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How to Build Your Brand Identity from Scratch

June 29, 2022
Carynn Tey

We’re all familiar with branding. It’s almost impossible these days to not be plastered with branding imagery even inside your own home. We see brands everywhere. They’ve become such a constant in our lives that the average 3-year-old recognizes over 100 brand logos.

Those long-term impressions are exactly why branding is so important for building a sustainable business. Brands stick in more ways than one. They leave a lasting impression on us and we begin to naturally build associations with brands over time. Our impressions of a brand eventually come to include what we think about their trustworthiness, reliability, ethical stance, and more.

Once you’ve taken into consideration how much a brand sticks with a consumer, it becomes apparent why branding is so important to small businesses. Branding is why people repeatedly go back to big box stores—they trust the names, they trust the products, they trust the brand.

What comprises a brand?

But a brand is not just visual.

When we think of brands, we mostly think of their logos or other trademarks because the visual component of a brand is the most apparent. Every company’s visual branding has apparent components like their brand name, and trademarks (including a logo). It can also include subtler components that have variation but are generally consistent like:

  • Color palette
  • Font choices
  • Imagery

A huge component of branding is your brand’s personality. The vibe you give off is a huge part of what attracts the right customers to your metaphorical door. Creating the right personality involves all of the visual components of your brand and the word choice you use when you publish anything for your customers to read (except, of course, legalese).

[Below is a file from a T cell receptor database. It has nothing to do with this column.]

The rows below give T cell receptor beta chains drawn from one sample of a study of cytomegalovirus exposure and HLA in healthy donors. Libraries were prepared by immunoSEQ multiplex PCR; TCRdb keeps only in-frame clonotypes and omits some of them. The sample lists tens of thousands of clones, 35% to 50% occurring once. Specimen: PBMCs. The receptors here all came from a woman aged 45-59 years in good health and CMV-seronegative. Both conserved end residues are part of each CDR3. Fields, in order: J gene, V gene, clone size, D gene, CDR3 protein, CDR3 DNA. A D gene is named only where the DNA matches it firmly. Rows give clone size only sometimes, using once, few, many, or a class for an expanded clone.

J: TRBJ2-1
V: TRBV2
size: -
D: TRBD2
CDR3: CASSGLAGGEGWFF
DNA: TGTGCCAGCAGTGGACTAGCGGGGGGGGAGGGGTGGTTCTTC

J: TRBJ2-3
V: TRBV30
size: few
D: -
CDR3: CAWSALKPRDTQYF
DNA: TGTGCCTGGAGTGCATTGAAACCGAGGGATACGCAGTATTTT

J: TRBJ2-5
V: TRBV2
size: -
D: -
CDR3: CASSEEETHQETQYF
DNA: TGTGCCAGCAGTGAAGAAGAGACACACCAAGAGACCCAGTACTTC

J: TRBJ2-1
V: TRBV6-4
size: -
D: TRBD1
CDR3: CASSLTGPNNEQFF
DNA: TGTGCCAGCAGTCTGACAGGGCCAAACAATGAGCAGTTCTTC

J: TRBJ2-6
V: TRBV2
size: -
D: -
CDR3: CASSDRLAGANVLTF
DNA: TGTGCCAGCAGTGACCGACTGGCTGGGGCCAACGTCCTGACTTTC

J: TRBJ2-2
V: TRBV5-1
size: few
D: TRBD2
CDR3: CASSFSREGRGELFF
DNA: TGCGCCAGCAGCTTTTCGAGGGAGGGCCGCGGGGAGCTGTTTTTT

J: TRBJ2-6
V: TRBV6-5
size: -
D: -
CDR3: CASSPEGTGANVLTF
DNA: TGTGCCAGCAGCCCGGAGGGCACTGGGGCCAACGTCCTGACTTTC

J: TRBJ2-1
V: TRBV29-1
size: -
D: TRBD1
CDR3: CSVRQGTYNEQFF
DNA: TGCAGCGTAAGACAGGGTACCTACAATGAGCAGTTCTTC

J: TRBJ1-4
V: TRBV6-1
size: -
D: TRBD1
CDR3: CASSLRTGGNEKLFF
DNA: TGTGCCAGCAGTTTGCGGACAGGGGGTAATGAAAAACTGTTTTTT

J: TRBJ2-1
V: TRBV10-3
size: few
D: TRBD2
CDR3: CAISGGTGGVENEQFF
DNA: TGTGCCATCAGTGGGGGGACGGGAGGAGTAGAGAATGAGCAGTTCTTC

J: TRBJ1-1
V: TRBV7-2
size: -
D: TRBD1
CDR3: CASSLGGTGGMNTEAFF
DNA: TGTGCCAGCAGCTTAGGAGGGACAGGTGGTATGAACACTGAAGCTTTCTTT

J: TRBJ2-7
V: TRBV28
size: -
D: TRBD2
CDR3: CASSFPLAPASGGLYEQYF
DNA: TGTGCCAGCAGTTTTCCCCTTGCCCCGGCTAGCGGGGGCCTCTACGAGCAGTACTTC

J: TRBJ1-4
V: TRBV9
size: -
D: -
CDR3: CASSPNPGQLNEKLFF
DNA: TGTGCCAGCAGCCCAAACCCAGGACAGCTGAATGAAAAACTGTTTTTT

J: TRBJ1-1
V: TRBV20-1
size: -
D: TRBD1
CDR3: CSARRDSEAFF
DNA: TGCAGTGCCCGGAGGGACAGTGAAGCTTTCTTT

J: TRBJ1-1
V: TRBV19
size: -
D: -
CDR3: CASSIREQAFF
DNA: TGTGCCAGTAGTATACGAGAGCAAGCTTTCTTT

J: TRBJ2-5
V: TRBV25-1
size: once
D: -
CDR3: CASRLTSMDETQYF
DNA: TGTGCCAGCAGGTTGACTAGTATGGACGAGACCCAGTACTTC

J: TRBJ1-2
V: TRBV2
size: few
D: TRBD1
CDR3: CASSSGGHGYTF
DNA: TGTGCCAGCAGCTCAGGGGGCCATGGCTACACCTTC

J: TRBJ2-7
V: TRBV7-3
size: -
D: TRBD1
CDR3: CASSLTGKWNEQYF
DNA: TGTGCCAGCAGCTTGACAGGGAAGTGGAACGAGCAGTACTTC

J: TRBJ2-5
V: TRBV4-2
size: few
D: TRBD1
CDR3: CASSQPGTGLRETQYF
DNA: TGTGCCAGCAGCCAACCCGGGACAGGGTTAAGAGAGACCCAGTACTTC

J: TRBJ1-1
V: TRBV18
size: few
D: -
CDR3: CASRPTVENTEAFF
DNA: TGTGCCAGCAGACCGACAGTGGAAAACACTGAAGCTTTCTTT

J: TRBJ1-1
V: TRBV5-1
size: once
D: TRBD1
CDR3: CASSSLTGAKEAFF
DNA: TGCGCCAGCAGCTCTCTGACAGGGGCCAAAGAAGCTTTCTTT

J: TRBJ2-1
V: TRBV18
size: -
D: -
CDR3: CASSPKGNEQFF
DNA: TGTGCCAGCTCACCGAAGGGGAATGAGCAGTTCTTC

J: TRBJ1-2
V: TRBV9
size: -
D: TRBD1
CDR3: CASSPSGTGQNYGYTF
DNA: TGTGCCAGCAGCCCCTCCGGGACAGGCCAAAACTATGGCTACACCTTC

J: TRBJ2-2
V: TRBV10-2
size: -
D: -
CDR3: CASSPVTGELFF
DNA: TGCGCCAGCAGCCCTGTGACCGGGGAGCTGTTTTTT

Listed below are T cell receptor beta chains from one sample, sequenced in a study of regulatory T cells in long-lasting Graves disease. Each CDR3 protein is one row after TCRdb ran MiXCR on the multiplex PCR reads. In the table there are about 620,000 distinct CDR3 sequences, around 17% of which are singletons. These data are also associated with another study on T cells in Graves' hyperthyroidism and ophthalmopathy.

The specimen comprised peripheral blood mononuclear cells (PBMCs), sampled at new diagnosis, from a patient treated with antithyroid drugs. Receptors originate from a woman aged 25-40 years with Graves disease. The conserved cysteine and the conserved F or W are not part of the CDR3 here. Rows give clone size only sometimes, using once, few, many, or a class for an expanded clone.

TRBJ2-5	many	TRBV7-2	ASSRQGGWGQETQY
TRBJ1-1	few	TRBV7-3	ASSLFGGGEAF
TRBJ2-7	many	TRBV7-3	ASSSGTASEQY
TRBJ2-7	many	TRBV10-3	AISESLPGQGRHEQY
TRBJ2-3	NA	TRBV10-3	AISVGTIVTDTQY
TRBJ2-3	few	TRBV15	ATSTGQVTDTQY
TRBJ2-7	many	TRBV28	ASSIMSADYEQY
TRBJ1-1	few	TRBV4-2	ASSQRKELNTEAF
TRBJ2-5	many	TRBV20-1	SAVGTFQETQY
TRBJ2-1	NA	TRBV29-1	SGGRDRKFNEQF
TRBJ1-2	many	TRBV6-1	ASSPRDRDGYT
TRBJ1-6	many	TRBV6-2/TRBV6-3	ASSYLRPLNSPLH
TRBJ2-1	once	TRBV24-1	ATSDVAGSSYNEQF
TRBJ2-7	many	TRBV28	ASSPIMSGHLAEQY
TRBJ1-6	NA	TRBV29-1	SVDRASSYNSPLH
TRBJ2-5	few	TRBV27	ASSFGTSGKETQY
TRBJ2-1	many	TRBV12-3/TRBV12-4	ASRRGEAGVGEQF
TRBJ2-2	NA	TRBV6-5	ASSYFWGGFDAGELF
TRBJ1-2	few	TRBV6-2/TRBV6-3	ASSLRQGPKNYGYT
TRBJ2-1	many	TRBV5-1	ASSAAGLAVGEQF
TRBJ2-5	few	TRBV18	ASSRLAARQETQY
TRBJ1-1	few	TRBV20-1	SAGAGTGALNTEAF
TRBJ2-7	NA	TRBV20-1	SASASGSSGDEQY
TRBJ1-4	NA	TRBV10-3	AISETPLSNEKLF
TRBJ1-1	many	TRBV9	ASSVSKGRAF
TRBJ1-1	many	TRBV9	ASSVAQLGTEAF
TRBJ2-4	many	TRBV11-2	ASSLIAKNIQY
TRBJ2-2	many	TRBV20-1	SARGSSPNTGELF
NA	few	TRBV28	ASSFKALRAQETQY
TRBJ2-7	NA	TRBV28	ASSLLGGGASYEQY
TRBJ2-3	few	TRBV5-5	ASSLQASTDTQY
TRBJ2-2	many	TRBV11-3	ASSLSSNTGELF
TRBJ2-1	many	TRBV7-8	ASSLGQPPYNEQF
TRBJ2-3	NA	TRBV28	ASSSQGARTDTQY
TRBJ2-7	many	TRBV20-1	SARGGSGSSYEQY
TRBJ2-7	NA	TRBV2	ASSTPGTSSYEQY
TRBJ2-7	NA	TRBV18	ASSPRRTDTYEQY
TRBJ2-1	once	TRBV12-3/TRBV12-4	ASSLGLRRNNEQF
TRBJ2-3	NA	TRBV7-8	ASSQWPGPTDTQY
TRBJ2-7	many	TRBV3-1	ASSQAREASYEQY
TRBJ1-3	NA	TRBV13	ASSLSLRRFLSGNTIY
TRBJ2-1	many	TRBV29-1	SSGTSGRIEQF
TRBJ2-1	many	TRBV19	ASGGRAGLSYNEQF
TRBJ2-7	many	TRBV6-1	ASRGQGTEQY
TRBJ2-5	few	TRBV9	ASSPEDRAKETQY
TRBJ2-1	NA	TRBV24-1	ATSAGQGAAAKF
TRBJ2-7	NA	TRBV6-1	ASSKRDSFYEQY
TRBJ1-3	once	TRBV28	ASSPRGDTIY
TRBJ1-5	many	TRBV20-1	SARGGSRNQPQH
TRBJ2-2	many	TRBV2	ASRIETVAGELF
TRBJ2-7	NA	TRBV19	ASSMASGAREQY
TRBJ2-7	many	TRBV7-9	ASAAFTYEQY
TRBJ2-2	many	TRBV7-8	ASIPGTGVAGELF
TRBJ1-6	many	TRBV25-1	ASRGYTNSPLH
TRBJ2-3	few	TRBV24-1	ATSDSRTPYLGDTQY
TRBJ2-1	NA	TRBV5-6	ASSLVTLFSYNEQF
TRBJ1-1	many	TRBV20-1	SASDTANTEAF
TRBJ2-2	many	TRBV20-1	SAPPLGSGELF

What are important aspects of a successful brand?


If your brand doesn’t stick, you’re not building a reputation! Memorability is key.


Your brand must be distinct, especially from your competition.


Your brand must be reliable. This is crucial because it represents your company at all times, in all cases.


It’s crucial that your brand appeals to your specific audience.

How to build your brand identity broken down

Research your target audience

If you’re going anywhere with your branding, it may as well be down the road to your target audience’s preferences. Over time, you can shape your brand to include new segments or changing tastes but the best starting point is right there with your first customers. Do some research into their tastes and make your branding align.

It helps to create a customer profile when you’re defining your audience. Imagine your ideal customer and then take note of important characteristics—how old are they? Are they a specific gender? Do they like certain colours or certain styles? Are there any trends for people like them that you can relate to for your business?

Research your competition